Energy storage plays a critical role in addressing the intermittency of solar power generation. The sun only shines part of the day, and solar output varies based on weather conditions and seasons. Energy storage allows solar energy to be captured and saved for later use when solar generation is low or absent.

There are a few main options for storing solar energy. Batteries are one of the most common approaches. They can store electricity generated from solar panels during the day and discharge it when needed (Storing solar energy: everything you need to know). However, batteries can be expensive and have limitations in storage capacity. Other storage options include pumped hydro storage, flywheels, compressed air energy storage, and thermal energy storage.

A key challenge with solar energy storage is cost and scalability. Storing massive amounts of solar energy for extended periods of time requires large, complex systems. More research and innovation is needed to develop storage solutions that can be deployed economically at a large scale.

Transmission Infrastructure

A major challenge for utility-scale solar farms, especially in remote areas, is transmitting the power they generate to demand centers where it is needed. Long-distance high voltage transmission lines are required, but these can be costly to build and require new rights of way ( Upgrading and expanding transmission infrastructure is key to unlocking the full potential of solar energy across public and private lands in the U.S. (

In developing countries, weak grids and limited transmission infrastructure also pose a barrier to scaling up solar energy. Rural areas often lack connectivity to the main grid, making distributed solar applications more practical in the near-term. However, improving transmission infrastructure remains critical for achieving more widespread renewable energy deployment over the long-term, especially to reach remote populations (

Weather Impacts

Weather conditions like clouds, rain, and storms can affect the amount of solar energy produced by photovoltaic panels. Clouds block sunlight from reaching the panels, reducing solar irradiance and lowering energy output. According to Solar Alliance, solar panels can operate on cloudy days but at around 10-25% less efficient compared to sunny days. However, light rain and snow are not major inhibitors. Rain helps wash away dirt and debris that accumulate on panels, while snow often slides off panels without sticking.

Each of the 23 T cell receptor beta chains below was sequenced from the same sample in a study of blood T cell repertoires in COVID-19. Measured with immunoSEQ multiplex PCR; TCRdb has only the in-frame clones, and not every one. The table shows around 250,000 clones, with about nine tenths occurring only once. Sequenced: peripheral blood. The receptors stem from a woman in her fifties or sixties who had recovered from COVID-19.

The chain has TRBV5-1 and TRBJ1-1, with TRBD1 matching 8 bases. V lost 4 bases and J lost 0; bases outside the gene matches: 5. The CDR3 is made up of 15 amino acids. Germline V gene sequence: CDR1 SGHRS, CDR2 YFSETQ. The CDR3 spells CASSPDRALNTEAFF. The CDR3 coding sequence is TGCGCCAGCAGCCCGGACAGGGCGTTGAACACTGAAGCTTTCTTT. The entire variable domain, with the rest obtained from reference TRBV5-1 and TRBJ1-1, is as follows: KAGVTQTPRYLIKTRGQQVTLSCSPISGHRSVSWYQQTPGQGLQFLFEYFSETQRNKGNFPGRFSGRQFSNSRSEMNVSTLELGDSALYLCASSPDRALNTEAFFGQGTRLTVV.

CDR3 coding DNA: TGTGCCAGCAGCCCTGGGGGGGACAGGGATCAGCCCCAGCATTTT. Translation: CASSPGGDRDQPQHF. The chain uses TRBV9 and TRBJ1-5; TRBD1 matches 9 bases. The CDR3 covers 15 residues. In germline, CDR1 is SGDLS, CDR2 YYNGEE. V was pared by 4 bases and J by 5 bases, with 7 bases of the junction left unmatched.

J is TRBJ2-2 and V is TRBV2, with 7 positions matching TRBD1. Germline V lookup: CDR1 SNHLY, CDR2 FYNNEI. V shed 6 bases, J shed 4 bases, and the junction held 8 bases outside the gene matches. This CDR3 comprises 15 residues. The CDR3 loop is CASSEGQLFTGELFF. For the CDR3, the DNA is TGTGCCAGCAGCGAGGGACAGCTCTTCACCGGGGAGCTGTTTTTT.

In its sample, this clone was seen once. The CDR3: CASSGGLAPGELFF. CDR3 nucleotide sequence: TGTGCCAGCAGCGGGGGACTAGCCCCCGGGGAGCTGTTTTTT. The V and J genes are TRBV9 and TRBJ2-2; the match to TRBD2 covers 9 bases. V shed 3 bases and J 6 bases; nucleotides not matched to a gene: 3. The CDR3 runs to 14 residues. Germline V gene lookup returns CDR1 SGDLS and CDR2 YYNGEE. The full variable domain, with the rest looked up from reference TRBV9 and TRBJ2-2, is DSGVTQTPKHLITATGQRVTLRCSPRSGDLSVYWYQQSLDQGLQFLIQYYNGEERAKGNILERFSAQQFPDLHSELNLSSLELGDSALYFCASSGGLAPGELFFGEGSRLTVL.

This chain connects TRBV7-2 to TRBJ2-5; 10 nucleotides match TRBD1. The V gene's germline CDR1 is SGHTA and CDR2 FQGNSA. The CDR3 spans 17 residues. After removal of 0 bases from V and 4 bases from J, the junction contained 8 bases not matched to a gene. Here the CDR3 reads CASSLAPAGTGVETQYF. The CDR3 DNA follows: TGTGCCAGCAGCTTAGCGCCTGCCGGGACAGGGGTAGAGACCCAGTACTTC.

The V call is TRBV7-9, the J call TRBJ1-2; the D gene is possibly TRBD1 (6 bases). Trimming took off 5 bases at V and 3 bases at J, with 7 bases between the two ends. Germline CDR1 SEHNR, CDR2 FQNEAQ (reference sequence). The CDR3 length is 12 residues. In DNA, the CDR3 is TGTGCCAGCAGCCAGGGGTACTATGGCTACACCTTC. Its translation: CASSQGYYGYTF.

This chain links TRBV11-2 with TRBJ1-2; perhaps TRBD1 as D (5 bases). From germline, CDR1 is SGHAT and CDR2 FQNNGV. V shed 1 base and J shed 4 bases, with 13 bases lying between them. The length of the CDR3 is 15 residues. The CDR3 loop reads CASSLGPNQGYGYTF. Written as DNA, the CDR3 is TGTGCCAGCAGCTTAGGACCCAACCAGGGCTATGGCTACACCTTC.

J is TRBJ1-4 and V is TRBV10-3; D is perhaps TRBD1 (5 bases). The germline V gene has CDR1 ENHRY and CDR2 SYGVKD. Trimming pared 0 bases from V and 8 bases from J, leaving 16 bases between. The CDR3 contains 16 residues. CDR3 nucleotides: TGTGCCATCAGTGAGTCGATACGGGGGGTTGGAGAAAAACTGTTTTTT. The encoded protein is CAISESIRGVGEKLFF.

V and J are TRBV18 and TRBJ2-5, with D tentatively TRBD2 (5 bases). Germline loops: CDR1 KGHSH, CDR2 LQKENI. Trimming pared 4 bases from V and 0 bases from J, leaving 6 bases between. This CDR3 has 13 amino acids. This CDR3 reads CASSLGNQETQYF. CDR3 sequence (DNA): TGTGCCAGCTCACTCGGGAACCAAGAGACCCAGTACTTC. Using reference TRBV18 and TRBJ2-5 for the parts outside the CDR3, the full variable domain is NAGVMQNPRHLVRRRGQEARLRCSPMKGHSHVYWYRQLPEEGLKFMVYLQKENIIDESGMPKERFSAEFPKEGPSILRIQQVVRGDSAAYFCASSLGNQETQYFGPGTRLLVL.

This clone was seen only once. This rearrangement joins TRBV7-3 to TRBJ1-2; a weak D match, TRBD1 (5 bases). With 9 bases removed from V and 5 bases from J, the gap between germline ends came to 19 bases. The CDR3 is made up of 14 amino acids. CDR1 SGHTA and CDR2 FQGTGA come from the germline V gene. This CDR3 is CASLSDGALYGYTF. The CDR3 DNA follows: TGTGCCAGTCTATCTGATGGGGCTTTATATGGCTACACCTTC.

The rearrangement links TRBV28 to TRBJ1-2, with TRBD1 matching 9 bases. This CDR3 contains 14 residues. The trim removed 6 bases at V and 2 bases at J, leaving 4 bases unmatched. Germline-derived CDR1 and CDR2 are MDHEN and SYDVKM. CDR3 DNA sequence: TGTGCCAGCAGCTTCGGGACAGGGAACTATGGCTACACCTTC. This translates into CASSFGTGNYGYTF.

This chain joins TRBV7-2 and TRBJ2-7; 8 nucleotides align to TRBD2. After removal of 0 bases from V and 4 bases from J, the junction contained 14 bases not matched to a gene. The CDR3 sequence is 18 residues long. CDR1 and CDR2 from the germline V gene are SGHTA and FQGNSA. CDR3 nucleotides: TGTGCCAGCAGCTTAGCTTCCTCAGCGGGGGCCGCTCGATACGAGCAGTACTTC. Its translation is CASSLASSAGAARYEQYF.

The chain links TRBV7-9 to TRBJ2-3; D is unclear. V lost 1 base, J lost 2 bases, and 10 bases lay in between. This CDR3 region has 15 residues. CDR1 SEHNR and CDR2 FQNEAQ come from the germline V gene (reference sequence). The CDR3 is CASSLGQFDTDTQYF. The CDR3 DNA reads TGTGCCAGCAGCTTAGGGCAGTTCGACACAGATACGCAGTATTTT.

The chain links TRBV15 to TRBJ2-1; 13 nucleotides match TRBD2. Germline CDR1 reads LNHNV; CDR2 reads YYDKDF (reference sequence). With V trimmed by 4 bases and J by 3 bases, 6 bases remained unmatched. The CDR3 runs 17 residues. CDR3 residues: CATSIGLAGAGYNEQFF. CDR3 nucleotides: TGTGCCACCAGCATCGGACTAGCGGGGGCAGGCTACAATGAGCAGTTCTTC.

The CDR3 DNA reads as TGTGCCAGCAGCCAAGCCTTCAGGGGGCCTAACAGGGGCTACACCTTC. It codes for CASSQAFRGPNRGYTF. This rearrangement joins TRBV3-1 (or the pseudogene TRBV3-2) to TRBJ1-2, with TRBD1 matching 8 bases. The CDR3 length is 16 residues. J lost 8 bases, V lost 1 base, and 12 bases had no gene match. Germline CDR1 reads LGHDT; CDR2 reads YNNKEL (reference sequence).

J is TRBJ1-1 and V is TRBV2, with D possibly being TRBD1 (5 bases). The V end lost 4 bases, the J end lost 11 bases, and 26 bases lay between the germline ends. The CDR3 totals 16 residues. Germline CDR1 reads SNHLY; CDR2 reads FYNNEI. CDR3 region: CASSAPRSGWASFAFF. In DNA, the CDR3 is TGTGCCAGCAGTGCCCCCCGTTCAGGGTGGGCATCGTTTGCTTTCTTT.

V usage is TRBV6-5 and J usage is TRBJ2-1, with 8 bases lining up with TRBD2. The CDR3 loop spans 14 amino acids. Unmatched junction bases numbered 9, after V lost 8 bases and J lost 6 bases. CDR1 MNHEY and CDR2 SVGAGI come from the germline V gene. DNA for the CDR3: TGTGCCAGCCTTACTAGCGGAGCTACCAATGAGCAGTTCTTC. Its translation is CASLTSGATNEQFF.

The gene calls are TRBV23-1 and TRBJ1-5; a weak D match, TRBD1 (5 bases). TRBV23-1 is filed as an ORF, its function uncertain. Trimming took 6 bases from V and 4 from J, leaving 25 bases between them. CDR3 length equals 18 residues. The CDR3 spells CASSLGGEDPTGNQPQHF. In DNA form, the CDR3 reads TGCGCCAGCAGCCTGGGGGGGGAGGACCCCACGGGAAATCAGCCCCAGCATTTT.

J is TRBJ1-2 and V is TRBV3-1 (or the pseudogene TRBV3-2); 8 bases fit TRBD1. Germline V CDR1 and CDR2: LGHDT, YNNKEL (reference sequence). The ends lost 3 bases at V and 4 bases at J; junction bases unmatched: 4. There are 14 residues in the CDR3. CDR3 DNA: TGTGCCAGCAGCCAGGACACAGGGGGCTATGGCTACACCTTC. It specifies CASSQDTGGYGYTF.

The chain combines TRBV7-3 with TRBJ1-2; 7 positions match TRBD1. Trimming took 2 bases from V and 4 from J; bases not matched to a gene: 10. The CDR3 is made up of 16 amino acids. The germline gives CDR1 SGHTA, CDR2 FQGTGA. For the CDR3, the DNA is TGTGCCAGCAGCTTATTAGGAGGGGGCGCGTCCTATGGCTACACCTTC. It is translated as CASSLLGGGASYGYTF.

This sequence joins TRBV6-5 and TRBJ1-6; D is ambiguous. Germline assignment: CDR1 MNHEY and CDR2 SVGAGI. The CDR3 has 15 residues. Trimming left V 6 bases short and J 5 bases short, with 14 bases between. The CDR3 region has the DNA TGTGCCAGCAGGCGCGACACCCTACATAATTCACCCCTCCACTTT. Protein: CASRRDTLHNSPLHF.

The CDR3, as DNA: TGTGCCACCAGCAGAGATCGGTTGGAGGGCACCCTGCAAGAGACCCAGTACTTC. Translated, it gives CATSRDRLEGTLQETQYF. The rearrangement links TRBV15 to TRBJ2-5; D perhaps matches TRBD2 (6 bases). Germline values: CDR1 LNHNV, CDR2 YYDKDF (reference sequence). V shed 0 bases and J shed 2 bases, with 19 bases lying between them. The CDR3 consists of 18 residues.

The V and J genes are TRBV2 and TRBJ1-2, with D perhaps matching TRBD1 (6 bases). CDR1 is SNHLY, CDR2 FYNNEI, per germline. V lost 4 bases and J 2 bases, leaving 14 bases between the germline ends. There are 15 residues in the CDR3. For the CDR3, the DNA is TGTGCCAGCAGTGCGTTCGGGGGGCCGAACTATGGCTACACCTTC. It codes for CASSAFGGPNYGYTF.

Heavy rain, hail, and storms bring stronger reductions in solar output. A heavy rainstorm can decrease energy production by 40-50%. Large hail also causes physical damage to panels. Thunderstorms and lightning strikes can impact system electronics. Overall, solar panels can effectively generate electricity on many cloudy and rainy days. But optimal performance requires sunny conditions with maximum solar irradiance.

As noted in Paradise Solar Energy, “How Does Weather Affect Solar Panels?”, cloudy days result in 10-25% less energy, heavy rain cuts production by 40-50%, and cold temperatures allow panels to be more efficient.

Geography & Land Use

While there are promising locations around the world for solar power, geographic constraints can limit solar potential. Large mountain ranges like the Rocky Mountains in the U.S. and the Andes in South America block solar irradiation and cast shadows. Heavily forested areas also limit the land available for solar farms. According to one source, the ideal locations for solar have flat, dry, sunny land near transmission lines and roads (Where is the best location on Earth for solar energy?). Wetlands and flood zones are also poor choices due to the risk of equipment damage. Even within favorable areas, solar developers need to consider the local terrain and select sites that maximize sun exposure throughout the day.


In summary, there are several key factors that determine whether solar energy can be efficiently generated in a given location. The most important considerations are solar irradiation levels, panel efficiency and area requirements, temperature effects, energy storage and transmission infrastructure, weather impacts, and geography.

With sufficient solar resources and the right conditions, solar energy has immense potential to meet energy needs globally. Even areas with lower solar potential can still benefit from solar with the right technology improvements and infrastructure investments. However, there are geographic and climate limitations that will make solar generation more feasible in some regions compared to others.

To fully harness the power of the sun, governments and the private sector need to prioritize investments in solar infrastructure and research. Upgrading transmission networks, developing new storage solutions, and improving panel efficiency will all help expand solar energy access worldwide. With the right policies and technologies, solar can play a major role in building a clean energy future.